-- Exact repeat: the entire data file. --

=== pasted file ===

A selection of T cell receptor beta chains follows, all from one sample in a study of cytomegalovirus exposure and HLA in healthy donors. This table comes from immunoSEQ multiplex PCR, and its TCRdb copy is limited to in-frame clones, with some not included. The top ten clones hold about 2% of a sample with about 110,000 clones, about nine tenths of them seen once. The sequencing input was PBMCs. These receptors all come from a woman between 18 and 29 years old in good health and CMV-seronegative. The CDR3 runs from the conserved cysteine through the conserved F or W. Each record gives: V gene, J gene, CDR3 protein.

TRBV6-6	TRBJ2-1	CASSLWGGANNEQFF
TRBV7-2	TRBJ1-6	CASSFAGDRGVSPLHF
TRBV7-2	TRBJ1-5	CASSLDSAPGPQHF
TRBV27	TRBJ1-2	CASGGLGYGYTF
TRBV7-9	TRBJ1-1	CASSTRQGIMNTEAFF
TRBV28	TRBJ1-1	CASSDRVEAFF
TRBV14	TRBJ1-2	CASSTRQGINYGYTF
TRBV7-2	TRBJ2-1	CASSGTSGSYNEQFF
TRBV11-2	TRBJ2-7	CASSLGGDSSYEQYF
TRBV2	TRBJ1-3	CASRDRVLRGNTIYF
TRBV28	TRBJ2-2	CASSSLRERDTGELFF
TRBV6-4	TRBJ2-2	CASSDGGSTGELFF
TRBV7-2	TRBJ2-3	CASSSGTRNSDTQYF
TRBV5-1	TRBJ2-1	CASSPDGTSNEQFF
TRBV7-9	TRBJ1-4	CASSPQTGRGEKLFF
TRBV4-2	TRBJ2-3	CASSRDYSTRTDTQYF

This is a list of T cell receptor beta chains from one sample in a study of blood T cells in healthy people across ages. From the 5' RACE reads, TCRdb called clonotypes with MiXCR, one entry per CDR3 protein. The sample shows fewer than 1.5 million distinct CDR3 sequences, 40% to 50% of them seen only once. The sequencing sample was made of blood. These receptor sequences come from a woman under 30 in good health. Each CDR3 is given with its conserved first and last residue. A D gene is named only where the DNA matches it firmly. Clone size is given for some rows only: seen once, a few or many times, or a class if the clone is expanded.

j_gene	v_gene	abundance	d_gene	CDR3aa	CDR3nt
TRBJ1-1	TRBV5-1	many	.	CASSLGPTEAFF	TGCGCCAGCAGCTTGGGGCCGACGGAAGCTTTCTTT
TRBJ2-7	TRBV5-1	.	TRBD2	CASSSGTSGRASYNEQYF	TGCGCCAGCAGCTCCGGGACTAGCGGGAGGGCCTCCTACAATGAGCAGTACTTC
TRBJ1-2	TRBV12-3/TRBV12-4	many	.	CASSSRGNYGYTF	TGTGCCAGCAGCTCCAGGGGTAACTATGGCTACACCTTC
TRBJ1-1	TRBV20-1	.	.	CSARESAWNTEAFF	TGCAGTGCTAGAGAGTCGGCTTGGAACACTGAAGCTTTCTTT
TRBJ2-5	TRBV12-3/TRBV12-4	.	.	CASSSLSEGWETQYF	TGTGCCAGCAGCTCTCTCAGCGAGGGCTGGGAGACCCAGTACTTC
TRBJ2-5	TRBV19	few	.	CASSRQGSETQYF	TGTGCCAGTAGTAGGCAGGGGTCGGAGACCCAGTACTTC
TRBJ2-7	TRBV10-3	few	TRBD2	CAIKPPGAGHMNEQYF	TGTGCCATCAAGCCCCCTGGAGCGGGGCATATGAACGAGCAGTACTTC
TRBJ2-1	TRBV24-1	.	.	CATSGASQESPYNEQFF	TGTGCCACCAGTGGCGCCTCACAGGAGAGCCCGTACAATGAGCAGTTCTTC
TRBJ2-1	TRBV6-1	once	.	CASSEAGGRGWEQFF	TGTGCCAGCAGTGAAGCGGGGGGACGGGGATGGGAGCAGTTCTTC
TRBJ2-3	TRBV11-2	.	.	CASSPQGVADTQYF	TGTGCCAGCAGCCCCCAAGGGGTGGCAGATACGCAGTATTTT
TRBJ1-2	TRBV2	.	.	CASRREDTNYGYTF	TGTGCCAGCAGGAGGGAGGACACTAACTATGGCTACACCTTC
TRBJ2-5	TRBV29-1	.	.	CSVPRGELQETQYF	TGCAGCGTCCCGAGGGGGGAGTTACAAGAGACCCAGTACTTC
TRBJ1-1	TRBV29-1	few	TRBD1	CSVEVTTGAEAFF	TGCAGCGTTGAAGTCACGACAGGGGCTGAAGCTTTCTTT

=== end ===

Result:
A selection of T cell receptor beta chains follows, all from one sample in a study of cytomegalovirus exposure and HLA in healthy donors. This table comes from immunoSEQ multiplex PCR, and its TCRdb copy is limited to in-frame clones, with some not included. The top ten clones hold about 2% of a sample with about 110,000 clones, about nine tenths of them seen once. The sequencing input was PBMCs. These receptors all come from a woman between 18 and 29 years old in good health and CMV-seronegative. The CDR3 runs from the conserved cysteine through the conserved F or W. Each record gives: V gene, J gene, CDR3 protein.

TRBV6-6	TRBJ2-1	CASSLWGGANNEQFF
TRBV7-2	TRBJ1-6	CASSFAGDRGVSPLHF
TRBV7-2	TRBJ1-5	CASSLDSAPGPQHF
TRBV27	TRBJ1-2	CASGGLGYGYTF
TRBV7-9	TRBJ1-1	CASSTRQGIMNTEAFF
TRBV28	TRBJ1-1	CASSDRVEAFF
TRBV14	TRBJ1-2	CASSTRQGINYGYTF
TRBV7-2	TRBJ2-1	CASSGTSGSYNEQFF
TRBV11-2	TRBJ2-7	CASSLGGDSSYEQYF
TRBV2	TRBJ1-3	CASRDRVLRGNTIYF
TRBV28	TRBJ2-2	CASSSLRERDTGELFF
TRBV6-4	TRBJ2-2	CASSDGGSTGELFF
TRBV7-2	TRBJ2-3	CASSSGTRNSDTQYF
TRBV5-1	TRBJ2-1	CASSPDGTSNEQFF
TRBV7-9	TRBJ1-4	CASSPQTGRGEKLFF
TRBV4-2	TRBJ2-3	CASSRDYSTRTDTQYF

This is a list of T cell receptor beta chains from one sample in a study of blood T cells in healthy people across ages. From the 5' RACE reads, TCRdb called clonotypes with MiXCR, one entry per CDR3 protein. The sample shows fewer than 1.5 million distinct CDR3 sequences, 40% to 50% of them seen only once. The sequencing sample was made of blood. These receptor sequences come from a woman under 30 in good health. Each CDR3 is given with its conserved first and last residue. A D gene is named only where the DNA matches it firmly. Clone size is given for some rows only: seen once, a few or many times, or a class if the clone is expanded.

j_gene	v_gene	abundance	d_gene	CDR3aa	CDR3nt
TRBJ1-1	TRBV5-1	many	.	CASSLGPTEAFF	TGCGCCAGCAGCTTGGGGCCGACGGAAGCTTTCTTT
TRBJ2-7	TRBV5-1	.	TRBD2	CASSSGTSGRASYNEQYF	TGCGCCAGCAGCTCCGGGACTAGCGGGAGGGCCTCCTACAATGAGCAGTACTTC
TRBJ1-2	TRBV12-3/TRBV12-4	many	.	CASSSRGNYGYTF	TGTGCCAGCAGCTCCAGGGGTAACTATGGCTACACCTTC
TRBJ1-1	TRBV20-1	.	.	CSARESAWNTEAFF	TGCAGTGCTAGAGAGTCGGCTTGGAACACTGAAGCTTTCTTT
TRBJ2-5	TRBV12-3/TRBV12-4	.	.	CASSSLSEGWETQYF	TGTGCCAGCAGCTCTCTCAGCGAGGGCTGGGAGACCCAGTACTTC
TRBJ2-5	TRBV19	few	.	CASSRQGSETQYF	TGTGCCAGTAGTAGGCAGGGGTCGGAGACCCAGTACTTC
TRBJ2-7	TRBV10-3	few	TRBD2	CAIKPPGAGHMNEQYF	TGTGCCATCAAGCCCCCTGGAGCGGGGCATATGAACGAGCAGTACTTC
TRBJ2-1	TRBV24-1	.	.	CATSGASQESPYNEQFF	TGTGCCACCAGTGGCGCCTCACAGGAGAGCCCGTACAATGAGCAGTTCTTC
TRBJ2-1	TRBV6-1	once	.	CASSEAGGRGWEQFF	TGTGCCAGCAGTGAAGCGGGGGGACGGGGATGGGAGCAGTTCTTC
TRBJ2-3	TRBV11-2	.	.	CASSPQGVADTQYF	TGTGCCAGCAGCCCCCAAGGGGTGGCAGATACGCAGTATTTT
TRBJ1-2	TRBV2	.	.	CASRREDTNYGYTF	TGTGCCAGCAGGAGGGAGGACACTAACTATGGCTACACCTTC
TRBJ2-5	TRBV29-1	.	.	CSVPRGELQETQYF	TGCAGCGTCCCGAGGGGGGAGTTACAAGAGACCCAGTACTTC
TRBJ1-1	TRBV29-1	few	TRBD1	CSVEVTTGAEAFF	TGCAGCGTTGAAGTCACGACAGGGGCTGAAGCTTTCTTT